POETRY 

Contact

By Heather Wheat 

The day before my daughter’s 

sixteenth birthday, I apply a

wax strip to her lip, make sure 

it’s even, and wait.

 

The night I was in labor with her,

I did not know what preparation 

meant. I was unprepared for

her, for life, for myself...

What the Forest Thinks of the Axe

By Brett Dionysius

the forest looks at the wooden-handled axe

as a victim, a scarecrow, even a collaborator.

as a victim, the macabre practice of flensing

heartwood from pulpy bones to create trench-

art; a lampshade, a cavern of angels crafted out

of human skeletons that becomes a souvenir...

Solitude

By Robert Beveridge 

the moth

has lived

in my shower

two days now

 

sometimes

I talk to it

Girl, 5, survives two days along river

By Monica Fuglei

i.

Her grandfather once plucked berries from bushes, showed her

the differences between chokecherries, wild strawberries, baneberries.

 

ii.

He died in river accident at Whirlpool Bend.

Searchers found his body near the island.

 

iii.

The berry lesson: What to eat or avoid. Their hands spilling

with fresh plucked huckleberries, sumac, twisted stalk, elderberry...

Opuntia

By Leticia Chairez 

On "Prickly Pear and Fisticuffs" by Ada Limón

 

I'm sorry to the man who thought I was too loud.

And to the men who ask me why I’m so quiet.

 

My mom taught me about “la tuna”,

a bright-red fruit, poised atop the cactus.

The inside, full of seeds and flesh,

protected by its barbed layer...

Ruach

By Susan Harman  

  1. Inhale

 

What else really matters

when emerald green vines drape

over 100-yr-old porch steps

when the sunflowers loom large

              sweet scent of Columbine and Lilac

or when you place your hand on my knee,

breath on my neck,

both of us quiet together

on your Mother’s porch swing?

Car Culture 

By Stephen Cloud 

In America, a car is always darting at you,

high beams taking out your vision,

your face distorted in the approaching chrome.

 

These cars they hop curbs they tear through bushes

they skid across lawns they plow into bus stops

plunge into stores and houses and schools.

Fences nor walls will hold them back:

A man in my hometown stood behind a picket fence

watering his roses and never saw the Dodge

that bounded off road and through fence

to bring him down like a dog happy

to see its master. The Daily Star said

tires left a perfect impression on his flesh...

Death is a High School 

By Brett Dionysius

the children aren’t driving, but they’re driving forward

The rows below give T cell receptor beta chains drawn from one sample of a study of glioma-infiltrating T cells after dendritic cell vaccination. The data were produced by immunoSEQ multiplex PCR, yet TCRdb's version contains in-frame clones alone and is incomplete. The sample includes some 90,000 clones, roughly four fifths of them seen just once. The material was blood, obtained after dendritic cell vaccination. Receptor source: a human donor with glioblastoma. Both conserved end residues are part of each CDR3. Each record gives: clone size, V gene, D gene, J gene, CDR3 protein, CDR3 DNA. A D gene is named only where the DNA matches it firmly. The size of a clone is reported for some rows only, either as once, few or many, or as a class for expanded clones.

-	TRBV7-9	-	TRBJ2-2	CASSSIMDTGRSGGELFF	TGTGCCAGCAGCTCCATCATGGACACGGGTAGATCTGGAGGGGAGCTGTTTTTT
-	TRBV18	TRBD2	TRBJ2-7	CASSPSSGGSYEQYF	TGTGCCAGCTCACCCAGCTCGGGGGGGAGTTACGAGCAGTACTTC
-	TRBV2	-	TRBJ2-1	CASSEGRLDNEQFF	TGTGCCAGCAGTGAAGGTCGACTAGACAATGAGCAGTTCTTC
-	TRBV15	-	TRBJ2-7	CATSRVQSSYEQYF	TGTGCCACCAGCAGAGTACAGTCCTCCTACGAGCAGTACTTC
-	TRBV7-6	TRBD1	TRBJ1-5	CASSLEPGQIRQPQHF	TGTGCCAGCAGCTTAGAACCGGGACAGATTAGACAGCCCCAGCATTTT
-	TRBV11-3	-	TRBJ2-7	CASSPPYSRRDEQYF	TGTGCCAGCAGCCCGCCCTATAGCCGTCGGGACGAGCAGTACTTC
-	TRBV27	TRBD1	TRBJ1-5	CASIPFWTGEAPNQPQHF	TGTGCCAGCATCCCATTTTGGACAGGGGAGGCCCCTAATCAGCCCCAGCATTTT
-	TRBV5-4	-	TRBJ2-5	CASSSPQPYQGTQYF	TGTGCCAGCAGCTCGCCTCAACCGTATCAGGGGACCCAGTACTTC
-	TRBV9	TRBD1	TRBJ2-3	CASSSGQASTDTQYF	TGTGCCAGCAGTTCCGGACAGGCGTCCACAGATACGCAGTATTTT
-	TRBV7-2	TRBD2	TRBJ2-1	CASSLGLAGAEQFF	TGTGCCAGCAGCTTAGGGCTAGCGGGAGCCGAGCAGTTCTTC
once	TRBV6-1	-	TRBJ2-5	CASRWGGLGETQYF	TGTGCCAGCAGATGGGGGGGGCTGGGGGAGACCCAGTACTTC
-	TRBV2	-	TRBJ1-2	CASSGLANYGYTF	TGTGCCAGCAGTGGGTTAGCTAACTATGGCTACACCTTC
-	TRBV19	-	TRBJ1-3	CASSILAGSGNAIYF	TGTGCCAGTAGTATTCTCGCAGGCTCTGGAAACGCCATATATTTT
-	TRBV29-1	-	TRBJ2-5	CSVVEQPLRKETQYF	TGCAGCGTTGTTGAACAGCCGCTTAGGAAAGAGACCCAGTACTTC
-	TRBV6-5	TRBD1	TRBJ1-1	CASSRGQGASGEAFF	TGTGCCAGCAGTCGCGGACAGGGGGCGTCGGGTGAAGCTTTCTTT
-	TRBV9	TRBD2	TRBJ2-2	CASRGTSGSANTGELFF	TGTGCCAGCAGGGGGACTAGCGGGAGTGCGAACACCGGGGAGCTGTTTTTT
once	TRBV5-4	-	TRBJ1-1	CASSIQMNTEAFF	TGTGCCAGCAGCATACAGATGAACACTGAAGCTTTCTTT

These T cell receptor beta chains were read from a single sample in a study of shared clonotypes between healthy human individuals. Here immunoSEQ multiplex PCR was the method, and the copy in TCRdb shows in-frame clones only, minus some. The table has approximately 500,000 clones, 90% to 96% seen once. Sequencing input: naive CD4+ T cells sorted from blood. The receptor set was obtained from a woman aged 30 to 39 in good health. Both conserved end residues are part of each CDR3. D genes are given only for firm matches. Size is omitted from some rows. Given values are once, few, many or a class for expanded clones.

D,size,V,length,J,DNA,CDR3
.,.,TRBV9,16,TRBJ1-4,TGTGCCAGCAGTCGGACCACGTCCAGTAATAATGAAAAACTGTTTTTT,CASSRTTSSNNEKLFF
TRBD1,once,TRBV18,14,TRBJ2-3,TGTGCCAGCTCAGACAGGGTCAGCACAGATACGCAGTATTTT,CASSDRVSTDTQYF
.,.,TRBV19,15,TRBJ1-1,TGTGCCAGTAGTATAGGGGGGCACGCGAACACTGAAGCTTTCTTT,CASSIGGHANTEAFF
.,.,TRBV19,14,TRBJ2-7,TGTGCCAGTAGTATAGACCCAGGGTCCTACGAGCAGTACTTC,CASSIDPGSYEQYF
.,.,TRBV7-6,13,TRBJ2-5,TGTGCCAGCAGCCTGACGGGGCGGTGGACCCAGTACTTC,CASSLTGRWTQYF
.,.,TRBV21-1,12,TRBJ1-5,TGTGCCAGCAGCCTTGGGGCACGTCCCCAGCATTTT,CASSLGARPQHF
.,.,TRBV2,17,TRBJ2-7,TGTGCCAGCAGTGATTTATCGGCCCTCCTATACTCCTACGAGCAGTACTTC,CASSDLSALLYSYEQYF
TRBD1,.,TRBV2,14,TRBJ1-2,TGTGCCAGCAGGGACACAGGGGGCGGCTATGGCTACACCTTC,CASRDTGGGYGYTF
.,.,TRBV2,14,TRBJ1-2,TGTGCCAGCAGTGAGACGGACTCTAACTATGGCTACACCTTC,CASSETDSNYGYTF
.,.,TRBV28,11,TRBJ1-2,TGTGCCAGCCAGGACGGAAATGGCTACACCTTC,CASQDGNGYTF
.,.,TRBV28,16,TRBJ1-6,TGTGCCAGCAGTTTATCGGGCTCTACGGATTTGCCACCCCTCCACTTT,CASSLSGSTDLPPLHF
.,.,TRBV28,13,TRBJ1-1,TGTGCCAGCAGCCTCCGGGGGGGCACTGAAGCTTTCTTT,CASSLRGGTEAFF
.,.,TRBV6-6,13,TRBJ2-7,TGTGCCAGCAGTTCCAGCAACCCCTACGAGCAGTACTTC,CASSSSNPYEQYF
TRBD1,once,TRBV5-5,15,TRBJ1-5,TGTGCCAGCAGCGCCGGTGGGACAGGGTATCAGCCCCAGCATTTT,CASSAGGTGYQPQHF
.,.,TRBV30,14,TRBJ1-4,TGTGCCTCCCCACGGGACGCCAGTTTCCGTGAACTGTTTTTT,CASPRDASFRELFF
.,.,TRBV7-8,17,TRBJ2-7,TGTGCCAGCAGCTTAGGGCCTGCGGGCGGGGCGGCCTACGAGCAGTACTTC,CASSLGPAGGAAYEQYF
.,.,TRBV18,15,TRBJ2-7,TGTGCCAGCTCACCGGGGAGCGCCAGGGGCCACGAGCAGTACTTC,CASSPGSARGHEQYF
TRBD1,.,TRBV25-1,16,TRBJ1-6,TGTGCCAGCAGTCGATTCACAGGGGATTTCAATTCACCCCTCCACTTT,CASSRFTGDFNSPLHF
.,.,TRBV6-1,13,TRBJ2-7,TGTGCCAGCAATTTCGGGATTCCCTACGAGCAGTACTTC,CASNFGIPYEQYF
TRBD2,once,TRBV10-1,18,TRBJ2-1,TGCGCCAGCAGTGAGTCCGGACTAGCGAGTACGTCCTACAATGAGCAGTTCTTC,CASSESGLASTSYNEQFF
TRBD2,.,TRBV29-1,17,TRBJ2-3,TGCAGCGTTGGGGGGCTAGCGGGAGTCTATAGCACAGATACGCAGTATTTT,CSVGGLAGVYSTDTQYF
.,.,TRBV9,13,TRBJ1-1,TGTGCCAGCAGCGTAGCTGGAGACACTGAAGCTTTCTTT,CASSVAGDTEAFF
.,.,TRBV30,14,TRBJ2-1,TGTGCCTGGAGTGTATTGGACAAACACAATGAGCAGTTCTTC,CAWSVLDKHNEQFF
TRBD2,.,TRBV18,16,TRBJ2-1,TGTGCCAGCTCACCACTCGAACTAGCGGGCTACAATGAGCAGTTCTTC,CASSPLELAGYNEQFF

with their agenda. the teens aren’t drinking either, but

they’re drunk with rage, tears for bubblers. the water

always tastes like metal, like a blood mouth from too

much push & shove. from face-planting off a swing...

BookMess

By Jonathan Montgomery 

I recently applied for a full-time position teaching college English. It got me thinking again about BookMess...

 

every single one of my books

lying in total disorganization on the floor

while perfectly alright empty shelves look on

 

I step on BookMess unmercifully  

to get a workshirt off the hanger in the morning

 

covers smudged

pages folded into swans

words seeping out on the carpet

their origins mysterious in the pile...

Portland Streetcar Dance 

By Marilyn Moody

a tourist steps on and stands squarely
and stupidly in the middle of the aisle,
slide and glide, slide and glide, dance.

the hipster dude all gauges and beard,
I don’t look up, I know the moves, up and down,
twirl, twirl, twirl, here’s my chance.

Blanket Man is always Blanket Man and
is naked underneath his blanket today.
Blanket Man does not dance...

 

The Geography of Sleeping Alone Again 

By Monica Fuglei  

It is night and the flat plain of my bed

is Albuquerque without the Sandias,

the warm wind of your breath

does not fly over the city and crawl

through the crevices and furrows of the valley

to the mesa of my body standing alone...

St. Mark

By Ari Noble 

Above your head 

Two girls spoke.

Their faces were pink and young with girlhood, 

Their hair, glossy, sable, 

Reflected smooth restaurant 

Light, yellow and warm.

One of them was looking into a mirror

And the other leaned over a sink,

Also pink, 

Her hip was on the wall,

her lips were parted

And they were talking to each other in Spanish. 

You were saying something and I 

Couldn’t hear you over their conversation...

Traveling Highway 285

By Susan Harman 

Purple mermaid with the pop-out, black-star eyes.

nothing in Fairplay is as it seems,

antiques for sale

antiquated shop owners

half-dead, almost dying town, collection of Denver’s misfits.

A stroll down Front Street, feeling it,

something ancient, chink-chink of the gold-pan against rocks

a faint bally-hoo from the saloon—miner’s chapel...

 
 
 
 
 
 
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Progenitor 2019

Arapahoe Community College 

Littleton, Colorado

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